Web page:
IT’S been a busy few months for master chef Michel Roux Jr, splitting his time between fostering his burgeoning TV career and appointing a new chef for his latest venture, Roux at Parliament Square.
In addition to his ongoing judge’s spot on Masterchef, Roux has also been busy filming a series set to hit our screens next year – “Michel Roux’s Service”, a BBC production where a bunch of youngsters will fight it out to be trained in the almost-forgotten skills of restaurant front of house. (Roux, of course, is used to nothing but the best, having worked with the “godfather” of London maitre d’s, Silvano Giraldin, for years and years at Le Gavroche.)
Meanwhile, over at Parliament Square, The Capitalist hears he’s just installed Toby Stuart as his new chef, fresh out of his position as senior sous-chef at the Michelin-starred Galvin at Windows.
Eagle-eyed spies tell me that Stuart – who originally sharpened his kitchen knives at some of the finest eateries in the world, including The Square, L’Escargot and Auberge du Lac – has been given something of a baptism of fire with the distinguished patrons frequenting the joint. Just a stone’s throw from the House of Commons, he’s already cooked for the likes of defence secretary Liam Fox, shadow chancellor Alan Johnson and chancellor George Osborne – though I’m told PM David Cameron has yet to make an appearance…
Todd Combs, the hedge fund manager elevated by billionaire investor Warren Buffett to oversee a significant part of his firm Berkshire Hathaway’s investment portfolio, might need to get himself a spot of media training if he’s going to become prime candidate to succeed the Sage of Omaha himself.
Buffett, speaking to Fortune magazine about the appointment, described Combs as an “all-American type” who shuns publicity. That’s hardly a phrase you could use to describe Buffett himself, who has previously gone as far as to dress up in a wig and bandanna and perform as rock star Axl Rose in a television commercial to promote one of Berkshire Hathaway’s portfolio companies, Geico – all in the name of publicity.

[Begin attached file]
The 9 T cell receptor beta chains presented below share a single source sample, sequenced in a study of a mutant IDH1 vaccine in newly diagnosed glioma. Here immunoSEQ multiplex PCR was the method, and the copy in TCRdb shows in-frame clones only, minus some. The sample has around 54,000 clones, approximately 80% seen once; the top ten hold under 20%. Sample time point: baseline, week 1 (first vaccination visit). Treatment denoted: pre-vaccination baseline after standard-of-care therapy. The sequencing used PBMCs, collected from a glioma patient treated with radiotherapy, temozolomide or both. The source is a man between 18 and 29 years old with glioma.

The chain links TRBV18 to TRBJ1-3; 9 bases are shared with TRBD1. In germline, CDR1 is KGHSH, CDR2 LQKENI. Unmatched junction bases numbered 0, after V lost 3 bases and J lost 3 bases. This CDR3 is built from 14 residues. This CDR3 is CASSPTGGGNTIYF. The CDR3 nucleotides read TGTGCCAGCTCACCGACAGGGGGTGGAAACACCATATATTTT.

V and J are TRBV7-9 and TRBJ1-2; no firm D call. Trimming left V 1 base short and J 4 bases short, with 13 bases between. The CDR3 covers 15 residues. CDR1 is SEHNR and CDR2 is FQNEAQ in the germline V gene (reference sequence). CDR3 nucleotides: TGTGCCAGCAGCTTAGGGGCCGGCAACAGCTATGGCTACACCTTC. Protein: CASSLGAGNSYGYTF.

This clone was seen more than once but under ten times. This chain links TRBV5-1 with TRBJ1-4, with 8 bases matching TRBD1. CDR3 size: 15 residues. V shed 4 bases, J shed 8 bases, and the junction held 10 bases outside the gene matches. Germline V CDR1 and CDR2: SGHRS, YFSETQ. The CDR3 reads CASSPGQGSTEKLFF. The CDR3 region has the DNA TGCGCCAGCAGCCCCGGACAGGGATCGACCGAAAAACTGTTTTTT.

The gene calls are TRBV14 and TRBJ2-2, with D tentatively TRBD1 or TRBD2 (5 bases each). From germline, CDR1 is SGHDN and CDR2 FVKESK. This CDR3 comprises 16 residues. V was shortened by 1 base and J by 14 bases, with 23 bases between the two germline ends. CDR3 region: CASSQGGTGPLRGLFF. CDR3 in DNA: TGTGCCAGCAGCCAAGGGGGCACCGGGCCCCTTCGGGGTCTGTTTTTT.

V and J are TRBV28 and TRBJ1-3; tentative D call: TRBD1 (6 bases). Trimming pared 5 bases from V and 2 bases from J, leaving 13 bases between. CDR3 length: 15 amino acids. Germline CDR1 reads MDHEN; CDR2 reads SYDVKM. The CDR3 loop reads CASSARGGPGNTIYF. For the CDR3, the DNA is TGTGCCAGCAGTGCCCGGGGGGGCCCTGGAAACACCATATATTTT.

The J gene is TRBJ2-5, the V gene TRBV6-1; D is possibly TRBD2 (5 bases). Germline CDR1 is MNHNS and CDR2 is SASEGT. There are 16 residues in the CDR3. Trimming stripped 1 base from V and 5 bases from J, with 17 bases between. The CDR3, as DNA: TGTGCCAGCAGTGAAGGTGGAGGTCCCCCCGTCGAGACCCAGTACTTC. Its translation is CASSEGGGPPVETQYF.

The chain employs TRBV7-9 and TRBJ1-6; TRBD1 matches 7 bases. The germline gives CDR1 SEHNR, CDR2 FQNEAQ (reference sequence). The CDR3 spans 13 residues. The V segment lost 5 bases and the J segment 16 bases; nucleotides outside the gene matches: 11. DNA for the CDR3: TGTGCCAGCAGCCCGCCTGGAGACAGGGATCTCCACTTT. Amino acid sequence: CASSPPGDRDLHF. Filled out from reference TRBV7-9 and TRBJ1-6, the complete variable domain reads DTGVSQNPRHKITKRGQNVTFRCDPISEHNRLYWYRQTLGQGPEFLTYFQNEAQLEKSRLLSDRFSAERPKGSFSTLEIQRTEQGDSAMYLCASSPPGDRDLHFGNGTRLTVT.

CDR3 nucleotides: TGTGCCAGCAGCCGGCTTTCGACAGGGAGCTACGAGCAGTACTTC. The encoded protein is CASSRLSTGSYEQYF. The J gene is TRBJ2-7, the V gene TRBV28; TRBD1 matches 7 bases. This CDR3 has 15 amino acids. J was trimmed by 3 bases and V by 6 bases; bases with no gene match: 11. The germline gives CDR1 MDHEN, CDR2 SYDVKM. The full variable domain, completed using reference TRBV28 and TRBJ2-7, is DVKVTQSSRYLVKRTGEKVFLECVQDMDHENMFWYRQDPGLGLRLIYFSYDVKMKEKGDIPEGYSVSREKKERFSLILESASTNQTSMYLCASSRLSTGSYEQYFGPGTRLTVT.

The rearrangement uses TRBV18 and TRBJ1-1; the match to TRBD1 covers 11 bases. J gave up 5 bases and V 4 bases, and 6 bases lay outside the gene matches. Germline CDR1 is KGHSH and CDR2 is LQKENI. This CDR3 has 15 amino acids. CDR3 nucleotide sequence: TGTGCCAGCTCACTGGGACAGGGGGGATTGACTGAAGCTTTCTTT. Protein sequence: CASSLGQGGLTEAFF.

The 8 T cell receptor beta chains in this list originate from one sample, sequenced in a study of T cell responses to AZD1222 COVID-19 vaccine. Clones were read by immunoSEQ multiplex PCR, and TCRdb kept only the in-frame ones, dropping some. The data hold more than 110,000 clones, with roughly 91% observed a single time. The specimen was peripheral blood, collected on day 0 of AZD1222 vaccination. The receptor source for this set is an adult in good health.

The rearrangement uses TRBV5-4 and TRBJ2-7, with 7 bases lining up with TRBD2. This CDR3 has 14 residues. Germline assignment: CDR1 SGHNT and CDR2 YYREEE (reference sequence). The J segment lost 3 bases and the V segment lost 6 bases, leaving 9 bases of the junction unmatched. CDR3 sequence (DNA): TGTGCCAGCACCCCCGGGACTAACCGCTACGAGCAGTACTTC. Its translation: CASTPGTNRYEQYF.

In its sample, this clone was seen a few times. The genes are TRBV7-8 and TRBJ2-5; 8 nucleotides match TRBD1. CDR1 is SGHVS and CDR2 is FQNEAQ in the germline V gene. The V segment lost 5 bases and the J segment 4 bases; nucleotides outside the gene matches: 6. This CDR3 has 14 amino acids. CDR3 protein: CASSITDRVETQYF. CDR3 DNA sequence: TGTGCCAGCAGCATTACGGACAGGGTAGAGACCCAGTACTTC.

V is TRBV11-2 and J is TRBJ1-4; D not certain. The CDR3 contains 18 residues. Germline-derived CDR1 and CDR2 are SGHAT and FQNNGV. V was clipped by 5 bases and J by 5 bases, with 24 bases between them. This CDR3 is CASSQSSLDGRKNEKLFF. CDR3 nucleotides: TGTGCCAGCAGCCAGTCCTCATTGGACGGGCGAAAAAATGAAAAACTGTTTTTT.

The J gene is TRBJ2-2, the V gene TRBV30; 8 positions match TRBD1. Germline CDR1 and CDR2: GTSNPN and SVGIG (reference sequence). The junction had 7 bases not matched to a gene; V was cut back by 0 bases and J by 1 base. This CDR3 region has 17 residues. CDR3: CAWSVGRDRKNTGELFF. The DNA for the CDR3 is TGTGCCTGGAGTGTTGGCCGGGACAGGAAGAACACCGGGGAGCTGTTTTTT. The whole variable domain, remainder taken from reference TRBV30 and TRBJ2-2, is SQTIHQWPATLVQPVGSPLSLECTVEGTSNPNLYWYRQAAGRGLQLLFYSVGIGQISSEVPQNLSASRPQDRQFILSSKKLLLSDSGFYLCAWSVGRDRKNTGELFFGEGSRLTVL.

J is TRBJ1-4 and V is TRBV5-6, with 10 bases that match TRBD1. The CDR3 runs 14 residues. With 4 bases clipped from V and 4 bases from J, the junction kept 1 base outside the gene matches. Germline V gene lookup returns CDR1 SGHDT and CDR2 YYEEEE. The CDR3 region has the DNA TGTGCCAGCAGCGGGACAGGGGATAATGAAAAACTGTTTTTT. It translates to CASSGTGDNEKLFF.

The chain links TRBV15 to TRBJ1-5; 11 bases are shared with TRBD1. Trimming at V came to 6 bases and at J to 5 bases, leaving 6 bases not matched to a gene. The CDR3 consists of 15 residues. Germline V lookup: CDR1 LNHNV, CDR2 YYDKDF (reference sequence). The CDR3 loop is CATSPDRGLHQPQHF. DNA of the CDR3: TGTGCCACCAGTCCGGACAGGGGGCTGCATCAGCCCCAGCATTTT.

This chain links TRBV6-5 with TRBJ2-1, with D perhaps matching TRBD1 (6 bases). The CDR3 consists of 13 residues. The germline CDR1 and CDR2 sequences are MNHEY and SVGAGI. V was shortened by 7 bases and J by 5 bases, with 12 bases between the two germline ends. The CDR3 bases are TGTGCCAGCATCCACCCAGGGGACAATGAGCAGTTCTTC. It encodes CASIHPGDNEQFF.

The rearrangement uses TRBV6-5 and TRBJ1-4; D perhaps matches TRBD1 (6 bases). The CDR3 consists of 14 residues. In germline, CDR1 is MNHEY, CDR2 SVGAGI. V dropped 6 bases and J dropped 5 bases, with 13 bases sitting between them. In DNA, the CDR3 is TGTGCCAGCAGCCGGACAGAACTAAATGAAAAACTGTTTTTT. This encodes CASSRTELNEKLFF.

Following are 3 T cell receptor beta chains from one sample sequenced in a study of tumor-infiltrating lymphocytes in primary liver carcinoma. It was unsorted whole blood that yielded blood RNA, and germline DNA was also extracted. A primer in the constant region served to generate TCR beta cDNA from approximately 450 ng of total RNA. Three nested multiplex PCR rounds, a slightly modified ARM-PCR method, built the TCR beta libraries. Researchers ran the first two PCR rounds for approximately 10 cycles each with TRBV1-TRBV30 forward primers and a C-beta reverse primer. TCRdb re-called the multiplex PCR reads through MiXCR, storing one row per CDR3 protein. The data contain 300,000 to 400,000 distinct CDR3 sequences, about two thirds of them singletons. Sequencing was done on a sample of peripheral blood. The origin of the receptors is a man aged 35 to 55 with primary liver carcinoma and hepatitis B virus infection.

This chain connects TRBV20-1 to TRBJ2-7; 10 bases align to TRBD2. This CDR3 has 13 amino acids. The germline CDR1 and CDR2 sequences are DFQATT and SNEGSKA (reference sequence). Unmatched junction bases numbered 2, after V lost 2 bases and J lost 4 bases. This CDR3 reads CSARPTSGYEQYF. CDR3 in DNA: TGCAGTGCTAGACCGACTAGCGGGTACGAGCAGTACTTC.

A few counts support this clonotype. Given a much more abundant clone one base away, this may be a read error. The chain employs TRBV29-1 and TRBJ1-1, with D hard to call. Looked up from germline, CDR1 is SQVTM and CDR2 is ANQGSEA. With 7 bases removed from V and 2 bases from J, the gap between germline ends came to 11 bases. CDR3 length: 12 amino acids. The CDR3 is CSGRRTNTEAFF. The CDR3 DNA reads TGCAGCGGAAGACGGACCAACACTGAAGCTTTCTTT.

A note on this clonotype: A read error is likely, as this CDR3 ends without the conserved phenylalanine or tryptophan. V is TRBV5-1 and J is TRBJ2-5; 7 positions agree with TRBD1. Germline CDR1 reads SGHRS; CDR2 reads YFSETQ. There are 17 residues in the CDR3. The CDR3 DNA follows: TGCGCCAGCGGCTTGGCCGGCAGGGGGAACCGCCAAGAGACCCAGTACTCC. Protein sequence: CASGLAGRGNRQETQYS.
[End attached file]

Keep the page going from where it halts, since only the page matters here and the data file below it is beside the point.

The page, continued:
top marks for effort
Where graduates once sweated over online applications in the elusive search for that first job, the students of today have become ever more enterprising.
In the depths of the crisis, we had jobseekers walking around cities with billboards around their necks and one memorable candidate standing on the Fourth Plinth at Trafalgar Square advertising his skills.
That trend continues – one young chap, Matthew Riley, tells The Capitalist he plans to stand outside Bank station this morning handing out 1,000 copies of his CV to commuters, in the hope of landing an internship.
Apparently, the second-year student is interested in opportunities in investor relations or client management – and not so long ago tried a similar stunt at Canary Wharf, when the distribution of less than half that number of CVs landed him an interview at Shell.
Tempting stuff, this, at a time when uncertainty is rife and many jobs in the financial services sector are looking less than 100 per cent secure.
Escape The City – the website set up by two former management consultants during the economic crisis, in order to help workers pursue their dream careers – has teamed up with holiday group Paradise Hunter to launch a competition to land the job of a lifetime.
Said job involves being paid $60,000 (£37,900) to travel around the world for 52 weeks, presenting a TV series for Paradise Hunter – taking in the sights and culture of no fewer than 12 countries, including Belize, Costa Rica, the British Virgin Islands, New Zealand, Thailand and India, along the way.
What’s more, the successful “job” applicant will be given a property worth up to $150,000 at the end of the year in their favourite “paradise” country. Are they for real?
Well-deserved kudos yesterday for Morgan Stanley’s international treasurer David Buckley, who was honoured with the Walker Award for Commitment to Diversity in Financial Services – an award established in memory of Tory peer and former chairman of Kleinwort Benson Lord Walker, a committed campaigner for greater diversity for the City, who died earlier this year.
The award was set up by an organisation called The City Fellowships in Financial Services, founded to help American minority financiers living in London, which applauded Buckley’s “career-long dedication and outstanding commitment to the empowerment of women and ethnic minorities in the City”. Hear, hear.